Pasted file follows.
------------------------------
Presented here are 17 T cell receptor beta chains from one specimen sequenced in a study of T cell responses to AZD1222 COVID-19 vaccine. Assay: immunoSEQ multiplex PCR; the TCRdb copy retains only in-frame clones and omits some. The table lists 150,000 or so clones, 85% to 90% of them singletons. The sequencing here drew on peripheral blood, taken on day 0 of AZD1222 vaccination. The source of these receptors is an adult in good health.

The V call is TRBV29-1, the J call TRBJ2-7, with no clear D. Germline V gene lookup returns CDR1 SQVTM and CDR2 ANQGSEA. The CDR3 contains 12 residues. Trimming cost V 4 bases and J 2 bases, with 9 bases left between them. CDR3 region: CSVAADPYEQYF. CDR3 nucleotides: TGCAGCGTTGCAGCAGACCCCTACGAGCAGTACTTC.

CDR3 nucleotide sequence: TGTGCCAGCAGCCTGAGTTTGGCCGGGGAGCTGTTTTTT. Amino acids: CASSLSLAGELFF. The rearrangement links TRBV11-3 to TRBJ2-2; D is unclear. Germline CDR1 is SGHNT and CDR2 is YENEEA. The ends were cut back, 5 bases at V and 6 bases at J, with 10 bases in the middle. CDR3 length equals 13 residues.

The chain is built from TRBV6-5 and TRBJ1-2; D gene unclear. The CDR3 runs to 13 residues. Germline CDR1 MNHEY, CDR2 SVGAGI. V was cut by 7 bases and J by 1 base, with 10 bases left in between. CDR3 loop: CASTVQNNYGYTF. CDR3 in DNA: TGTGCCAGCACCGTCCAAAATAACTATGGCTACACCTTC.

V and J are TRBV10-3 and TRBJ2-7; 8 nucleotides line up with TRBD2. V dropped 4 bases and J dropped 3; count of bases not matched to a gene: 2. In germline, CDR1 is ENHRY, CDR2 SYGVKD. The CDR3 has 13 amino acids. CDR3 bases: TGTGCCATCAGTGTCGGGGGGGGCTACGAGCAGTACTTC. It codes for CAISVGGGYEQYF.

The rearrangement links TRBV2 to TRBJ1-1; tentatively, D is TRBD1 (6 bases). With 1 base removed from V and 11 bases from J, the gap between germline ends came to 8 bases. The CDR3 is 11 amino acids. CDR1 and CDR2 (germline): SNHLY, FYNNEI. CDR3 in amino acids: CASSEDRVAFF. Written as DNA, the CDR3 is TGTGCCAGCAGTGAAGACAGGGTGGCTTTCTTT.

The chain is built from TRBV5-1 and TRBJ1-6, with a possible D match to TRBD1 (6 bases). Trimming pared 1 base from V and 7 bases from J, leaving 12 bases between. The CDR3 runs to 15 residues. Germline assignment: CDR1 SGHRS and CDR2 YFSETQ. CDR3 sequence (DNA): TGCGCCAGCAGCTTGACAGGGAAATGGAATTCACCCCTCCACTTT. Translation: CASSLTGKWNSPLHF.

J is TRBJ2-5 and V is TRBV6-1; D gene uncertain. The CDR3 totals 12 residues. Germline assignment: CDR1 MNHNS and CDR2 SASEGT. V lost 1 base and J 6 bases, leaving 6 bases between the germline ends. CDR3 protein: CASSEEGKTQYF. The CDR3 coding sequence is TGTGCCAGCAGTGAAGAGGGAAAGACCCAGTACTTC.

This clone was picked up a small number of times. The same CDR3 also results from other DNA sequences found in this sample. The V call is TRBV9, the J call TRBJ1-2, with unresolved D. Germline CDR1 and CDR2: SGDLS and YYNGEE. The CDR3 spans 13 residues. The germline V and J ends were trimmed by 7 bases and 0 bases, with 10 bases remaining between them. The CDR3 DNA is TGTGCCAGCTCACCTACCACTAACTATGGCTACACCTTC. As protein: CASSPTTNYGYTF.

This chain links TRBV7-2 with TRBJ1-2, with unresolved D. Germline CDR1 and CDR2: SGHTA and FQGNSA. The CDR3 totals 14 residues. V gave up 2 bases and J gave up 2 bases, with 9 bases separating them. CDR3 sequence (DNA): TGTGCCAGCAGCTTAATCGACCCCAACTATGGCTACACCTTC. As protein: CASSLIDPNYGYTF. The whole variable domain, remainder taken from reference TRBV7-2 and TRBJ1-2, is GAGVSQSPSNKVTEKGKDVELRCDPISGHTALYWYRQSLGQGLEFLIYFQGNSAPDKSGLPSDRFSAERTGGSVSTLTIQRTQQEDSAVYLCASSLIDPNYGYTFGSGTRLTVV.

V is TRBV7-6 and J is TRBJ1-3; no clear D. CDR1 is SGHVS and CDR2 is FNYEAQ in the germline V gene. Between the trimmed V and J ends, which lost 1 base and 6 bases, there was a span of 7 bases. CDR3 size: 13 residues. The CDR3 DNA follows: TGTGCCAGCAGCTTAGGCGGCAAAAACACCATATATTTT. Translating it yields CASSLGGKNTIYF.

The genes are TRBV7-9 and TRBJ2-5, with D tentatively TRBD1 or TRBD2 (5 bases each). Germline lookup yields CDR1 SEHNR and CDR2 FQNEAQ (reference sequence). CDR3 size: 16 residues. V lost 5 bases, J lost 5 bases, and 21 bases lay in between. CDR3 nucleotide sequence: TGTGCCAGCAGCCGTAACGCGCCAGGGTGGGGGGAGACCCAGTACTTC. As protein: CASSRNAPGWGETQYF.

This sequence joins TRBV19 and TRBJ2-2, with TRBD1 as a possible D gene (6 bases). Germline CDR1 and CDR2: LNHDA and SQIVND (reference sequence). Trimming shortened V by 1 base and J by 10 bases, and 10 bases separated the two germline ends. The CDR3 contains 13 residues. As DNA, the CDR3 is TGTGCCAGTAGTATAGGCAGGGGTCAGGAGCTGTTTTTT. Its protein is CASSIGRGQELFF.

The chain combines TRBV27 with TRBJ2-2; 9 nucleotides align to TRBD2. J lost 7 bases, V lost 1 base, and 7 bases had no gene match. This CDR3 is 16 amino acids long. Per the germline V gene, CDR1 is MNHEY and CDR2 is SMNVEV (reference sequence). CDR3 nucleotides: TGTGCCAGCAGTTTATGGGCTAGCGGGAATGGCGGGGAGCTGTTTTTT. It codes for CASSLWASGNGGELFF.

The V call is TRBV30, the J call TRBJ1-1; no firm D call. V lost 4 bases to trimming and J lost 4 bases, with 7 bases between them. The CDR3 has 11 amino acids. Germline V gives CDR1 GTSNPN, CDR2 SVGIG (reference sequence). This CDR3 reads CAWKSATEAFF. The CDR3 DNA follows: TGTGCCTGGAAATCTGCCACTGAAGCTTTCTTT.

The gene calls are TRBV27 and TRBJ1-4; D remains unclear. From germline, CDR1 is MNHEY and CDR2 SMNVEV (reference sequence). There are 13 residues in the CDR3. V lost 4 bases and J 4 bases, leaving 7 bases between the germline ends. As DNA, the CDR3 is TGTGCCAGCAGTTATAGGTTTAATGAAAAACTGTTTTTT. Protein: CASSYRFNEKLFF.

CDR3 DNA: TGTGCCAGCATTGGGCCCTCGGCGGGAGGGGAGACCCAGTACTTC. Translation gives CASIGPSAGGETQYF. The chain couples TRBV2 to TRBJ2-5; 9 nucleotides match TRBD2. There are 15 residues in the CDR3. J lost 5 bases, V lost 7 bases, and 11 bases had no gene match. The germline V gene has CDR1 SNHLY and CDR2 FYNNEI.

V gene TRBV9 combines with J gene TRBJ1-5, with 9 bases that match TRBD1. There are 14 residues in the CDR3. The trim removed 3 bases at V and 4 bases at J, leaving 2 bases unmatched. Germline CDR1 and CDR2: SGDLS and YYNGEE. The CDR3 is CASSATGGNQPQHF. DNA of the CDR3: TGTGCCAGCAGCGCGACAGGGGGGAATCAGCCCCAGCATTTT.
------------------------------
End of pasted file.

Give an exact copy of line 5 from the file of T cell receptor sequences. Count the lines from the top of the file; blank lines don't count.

V and J are TRBV10-3 and TRBJ2-7; 8 nucleotides line up with TRBD2. V dropped 4 bases and J dropped 3; count of bases not matched to a gene: 2. In germline, CDR1 is ENHRY, CDR2 SYGVKD. The CDR3 has 13 amino acids. CDR3 bases: TGTGCCATCAGTGTCGGGGGGGGCTACGAGCAGTACTTC. It codes for CAISVGGGYEQYF.